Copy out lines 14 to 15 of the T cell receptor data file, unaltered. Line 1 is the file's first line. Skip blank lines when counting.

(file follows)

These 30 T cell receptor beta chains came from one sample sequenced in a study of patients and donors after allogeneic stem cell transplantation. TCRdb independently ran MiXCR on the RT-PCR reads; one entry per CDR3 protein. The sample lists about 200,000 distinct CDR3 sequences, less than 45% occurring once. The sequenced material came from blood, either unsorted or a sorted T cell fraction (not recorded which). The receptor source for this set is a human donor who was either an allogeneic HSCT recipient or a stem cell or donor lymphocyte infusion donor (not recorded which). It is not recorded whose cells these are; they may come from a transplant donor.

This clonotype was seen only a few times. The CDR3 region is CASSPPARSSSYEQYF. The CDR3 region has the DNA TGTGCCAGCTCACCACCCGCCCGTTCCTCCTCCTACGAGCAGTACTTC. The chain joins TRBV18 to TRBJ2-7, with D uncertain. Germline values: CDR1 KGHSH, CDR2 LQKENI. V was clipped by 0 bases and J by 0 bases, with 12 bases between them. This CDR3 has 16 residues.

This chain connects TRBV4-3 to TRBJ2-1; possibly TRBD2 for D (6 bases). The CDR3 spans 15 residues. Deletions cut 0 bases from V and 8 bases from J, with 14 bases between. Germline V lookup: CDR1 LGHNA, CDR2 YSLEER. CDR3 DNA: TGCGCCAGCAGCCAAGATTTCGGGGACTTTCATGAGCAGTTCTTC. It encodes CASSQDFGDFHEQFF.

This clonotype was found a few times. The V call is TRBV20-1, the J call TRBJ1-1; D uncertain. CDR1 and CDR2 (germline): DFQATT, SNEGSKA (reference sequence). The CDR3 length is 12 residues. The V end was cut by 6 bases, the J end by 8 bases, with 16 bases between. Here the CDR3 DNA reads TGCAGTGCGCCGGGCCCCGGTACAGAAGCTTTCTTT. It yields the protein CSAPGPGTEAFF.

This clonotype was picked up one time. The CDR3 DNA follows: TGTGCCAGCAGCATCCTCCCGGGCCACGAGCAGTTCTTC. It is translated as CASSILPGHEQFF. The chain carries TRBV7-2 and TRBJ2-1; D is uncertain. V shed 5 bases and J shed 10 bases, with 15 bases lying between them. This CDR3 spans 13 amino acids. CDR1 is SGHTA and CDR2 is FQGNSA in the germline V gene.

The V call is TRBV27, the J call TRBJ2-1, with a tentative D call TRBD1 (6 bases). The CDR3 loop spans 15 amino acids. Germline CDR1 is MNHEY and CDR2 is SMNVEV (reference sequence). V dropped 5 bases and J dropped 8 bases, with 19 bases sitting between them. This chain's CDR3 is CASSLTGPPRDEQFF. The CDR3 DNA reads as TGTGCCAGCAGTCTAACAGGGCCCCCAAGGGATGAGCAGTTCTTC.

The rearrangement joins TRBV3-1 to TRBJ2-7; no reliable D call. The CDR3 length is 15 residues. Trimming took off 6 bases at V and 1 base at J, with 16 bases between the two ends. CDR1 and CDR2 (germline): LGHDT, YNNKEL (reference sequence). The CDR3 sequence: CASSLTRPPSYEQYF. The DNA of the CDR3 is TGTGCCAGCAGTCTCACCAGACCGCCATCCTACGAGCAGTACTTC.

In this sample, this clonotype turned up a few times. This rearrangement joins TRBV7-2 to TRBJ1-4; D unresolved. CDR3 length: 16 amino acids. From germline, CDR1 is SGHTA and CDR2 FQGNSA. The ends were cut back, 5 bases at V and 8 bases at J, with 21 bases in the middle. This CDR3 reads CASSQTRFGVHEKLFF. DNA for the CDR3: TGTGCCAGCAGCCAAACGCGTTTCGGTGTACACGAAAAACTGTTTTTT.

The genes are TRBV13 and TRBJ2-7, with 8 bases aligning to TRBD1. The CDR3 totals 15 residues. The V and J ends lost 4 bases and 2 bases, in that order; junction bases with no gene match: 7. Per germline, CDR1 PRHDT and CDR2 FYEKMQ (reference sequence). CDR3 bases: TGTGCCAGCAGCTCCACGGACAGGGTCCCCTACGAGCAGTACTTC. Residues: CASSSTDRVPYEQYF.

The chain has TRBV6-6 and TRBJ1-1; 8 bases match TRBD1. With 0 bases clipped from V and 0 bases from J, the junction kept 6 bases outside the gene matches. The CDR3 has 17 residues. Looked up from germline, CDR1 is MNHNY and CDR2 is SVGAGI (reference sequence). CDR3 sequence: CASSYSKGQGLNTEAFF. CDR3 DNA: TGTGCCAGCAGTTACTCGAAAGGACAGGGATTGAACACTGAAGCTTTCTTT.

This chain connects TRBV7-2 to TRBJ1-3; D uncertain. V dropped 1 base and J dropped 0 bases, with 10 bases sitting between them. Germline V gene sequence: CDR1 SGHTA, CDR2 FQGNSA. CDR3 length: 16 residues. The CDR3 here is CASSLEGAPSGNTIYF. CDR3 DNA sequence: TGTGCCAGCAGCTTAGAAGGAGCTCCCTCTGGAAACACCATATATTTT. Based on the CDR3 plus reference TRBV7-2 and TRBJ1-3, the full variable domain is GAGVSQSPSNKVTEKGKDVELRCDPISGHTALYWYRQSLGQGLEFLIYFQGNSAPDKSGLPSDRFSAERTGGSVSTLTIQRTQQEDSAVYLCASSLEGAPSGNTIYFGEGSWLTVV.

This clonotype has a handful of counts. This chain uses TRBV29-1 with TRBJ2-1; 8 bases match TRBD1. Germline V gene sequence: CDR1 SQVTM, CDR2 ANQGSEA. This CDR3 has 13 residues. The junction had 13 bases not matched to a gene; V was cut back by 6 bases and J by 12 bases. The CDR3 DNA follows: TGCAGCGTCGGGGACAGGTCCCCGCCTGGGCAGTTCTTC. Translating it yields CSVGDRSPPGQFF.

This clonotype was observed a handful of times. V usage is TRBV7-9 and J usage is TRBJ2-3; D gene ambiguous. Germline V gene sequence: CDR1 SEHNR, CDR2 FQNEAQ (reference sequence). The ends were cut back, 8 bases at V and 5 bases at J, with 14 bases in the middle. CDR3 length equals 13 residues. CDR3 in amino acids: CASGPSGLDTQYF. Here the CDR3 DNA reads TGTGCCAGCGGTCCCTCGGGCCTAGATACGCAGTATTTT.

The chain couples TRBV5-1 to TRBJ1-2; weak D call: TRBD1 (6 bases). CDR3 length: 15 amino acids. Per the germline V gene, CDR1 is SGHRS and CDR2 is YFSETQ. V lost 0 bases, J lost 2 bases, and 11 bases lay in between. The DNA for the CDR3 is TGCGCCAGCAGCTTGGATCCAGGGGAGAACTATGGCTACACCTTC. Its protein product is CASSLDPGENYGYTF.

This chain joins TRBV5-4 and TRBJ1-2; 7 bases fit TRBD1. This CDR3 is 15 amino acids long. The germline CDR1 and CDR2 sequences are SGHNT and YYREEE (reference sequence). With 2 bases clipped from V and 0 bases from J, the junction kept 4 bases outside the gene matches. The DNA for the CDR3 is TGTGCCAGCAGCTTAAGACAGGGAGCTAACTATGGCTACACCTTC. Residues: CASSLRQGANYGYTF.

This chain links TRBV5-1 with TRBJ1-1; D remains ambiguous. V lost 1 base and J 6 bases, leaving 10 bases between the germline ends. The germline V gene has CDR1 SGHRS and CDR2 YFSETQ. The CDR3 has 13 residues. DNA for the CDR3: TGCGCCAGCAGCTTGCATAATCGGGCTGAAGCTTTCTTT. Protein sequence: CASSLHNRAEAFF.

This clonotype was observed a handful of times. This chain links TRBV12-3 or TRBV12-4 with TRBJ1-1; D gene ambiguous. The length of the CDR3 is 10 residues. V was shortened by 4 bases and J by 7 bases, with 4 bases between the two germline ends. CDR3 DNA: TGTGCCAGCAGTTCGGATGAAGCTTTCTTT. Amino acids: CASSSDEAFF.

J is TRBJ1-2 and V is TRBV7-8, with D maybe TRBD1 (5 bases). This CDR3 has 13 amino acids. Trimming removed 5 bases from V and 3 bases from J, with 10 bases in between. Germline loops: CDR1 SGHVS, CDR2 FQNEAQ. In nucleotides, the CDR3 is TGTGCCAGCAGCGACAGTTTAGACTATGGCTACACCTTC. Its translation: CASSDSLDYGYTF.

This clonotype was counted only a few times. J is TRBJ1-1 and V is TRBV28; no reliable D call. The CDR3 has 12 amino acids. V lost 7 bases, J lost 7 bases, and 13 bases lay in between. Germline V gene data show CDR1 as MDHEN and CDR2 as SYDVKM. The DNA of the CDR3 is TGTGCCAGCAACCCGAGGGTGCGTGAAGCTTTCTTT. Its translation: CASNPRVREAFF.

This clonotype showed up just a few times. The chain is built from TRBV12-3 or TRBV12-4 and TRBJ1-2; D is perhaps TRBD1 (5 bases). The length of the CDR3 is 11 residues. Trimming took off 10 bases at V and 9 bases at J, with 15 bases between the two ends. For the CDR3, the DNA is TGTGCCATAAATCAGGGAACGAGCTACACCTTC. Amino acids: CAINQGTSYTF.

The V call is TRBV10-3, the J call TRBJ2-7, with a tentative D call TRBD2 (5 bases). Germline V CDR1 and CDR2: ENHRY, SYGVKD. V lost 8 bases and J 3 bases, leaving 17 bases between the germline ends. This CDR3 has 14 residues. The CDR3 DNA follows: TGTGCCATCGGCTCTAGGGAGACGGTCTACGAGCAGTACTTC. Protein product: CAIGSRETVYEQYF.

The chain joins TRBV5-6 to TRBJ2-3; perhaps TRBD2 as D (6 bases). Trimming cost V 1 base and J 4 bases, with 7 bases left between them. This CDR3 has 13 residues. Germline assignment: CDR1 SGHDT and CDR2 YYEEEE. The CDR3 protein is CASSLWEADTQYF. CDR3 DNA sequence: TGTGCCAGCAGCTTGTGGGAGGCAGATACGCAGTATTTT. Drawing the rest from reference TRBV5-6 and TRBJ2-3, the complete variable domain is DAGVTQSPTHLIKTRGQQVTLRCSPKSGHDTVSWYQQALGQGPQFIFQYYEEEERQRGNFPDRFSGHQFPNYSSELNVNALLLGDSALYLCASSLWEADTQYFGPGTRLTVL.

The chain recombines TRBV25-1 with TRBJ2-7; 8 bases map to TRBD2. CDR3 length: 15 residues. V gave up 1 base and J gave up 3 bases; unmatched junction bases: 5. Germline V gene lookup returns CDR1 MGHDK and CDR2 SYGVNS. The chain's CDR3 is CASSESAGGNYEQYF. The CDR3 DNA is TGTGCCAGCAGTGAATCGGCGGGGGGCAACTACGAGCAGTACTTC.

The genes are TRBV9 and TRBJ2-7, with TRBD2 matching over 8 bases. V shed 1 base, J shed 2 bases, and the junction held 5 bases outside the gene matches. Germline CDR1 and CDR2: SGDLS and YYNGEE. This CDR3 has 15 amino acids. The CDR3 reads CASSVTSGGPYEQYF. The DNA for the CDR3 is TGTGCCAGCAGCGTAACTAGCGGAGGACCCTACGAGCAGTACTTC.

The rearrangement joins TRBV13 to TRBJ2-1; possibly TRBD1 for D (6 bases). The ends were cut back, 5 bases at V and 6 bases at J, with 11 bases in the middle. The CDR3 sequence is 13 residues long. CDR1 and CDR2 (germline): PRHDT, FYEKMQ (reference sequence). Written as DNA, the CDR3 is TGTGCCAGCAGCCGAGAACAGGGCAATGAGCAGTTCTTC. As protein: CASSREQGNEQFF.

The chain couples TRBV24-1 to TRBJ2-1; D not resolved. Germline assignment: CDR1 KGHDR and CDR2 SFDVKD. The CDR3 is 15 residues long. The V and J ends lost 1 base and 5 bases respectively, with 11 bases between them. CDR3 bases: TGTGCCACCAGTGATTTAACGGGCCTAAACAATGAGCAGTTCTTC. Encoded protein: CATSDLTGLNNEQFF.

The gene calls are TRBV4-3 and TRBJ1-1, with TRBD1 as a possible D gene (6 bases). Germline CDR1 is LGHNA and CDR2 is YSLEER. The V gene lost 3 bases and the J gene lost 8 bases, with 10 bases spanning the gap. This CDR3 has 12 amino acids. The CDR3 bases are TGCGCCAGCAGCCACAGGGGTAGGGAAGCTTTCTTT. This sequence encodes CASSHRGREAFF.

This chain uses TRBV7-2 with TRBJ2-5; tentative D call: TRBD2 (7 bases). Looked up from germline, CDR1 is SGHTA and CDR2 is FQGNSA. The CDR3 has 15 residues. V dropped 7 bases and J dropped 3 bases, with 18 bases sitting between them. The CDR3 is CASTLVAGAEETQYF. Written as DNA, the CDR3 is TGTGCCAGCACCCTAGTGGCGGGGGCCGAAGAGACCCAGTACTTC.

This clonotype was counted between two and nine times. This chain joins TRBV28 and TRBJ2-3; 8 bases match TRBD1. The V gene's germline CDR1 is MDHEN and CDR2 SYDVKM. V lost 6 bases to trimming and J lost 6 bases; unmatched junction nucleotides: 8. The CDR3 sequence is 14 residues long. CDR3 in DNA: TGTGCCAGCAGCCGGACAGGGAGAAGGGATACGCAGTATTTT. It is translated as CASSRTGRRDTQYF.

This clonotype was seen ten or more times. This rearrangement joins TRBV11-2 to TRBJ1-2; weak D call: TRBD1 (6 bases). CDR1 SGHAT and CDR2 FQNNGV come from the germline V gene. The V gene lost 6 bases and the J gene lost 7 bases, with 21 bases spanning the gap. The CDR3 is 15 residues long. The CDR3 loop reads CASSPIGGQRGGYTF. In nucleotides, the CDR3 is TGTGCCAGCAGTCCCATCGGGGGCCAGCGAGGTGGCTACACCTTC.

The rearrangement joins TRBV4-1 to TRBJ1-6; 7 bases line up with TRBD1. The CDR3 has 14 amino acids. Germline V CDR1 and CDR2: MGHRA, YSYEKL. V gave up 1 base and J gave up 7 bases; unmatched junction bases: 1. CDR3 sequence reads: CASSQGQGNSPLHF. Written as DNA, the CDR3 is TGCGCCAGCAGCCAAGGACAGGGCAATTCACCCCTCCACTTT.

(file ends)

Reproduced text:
The chain couples TRBV5-1 to TRBJ1-2; weak D call: TRBD1 (6 bases). CDR3 length: 15 amino acids. Per the germline V gene, CDR1 is SGHRS and CDR2 is YFSETQ. V lost 0 bases, J lost 2 bases, and 11 bases lay in between. The DNA for the CDR3 is TGCGCCAGCAGCTTGGATCCAGGGGAGAACTATGGCTACACCTTC. Its protein product is CASSLDPGENYGYTF.

This chain joins TRBV5-4 and TRBJ1-2; 7 bases fit TRBD1. This CDR3 is 15 amino acids long. The germline CDR1 and CDR2 sequences are SGHNT and YYREEE (reference sequence). With 2 bases clipped from V and 0 bases from J, the junction kept 4 bases outside the gene matches. The DNA for the CDR3 is TGTGCCAGCAGCTTAAGACAGGGAGCTAACTATGGCTACACCTTC. Residues: CASSLRQGANYGYTF.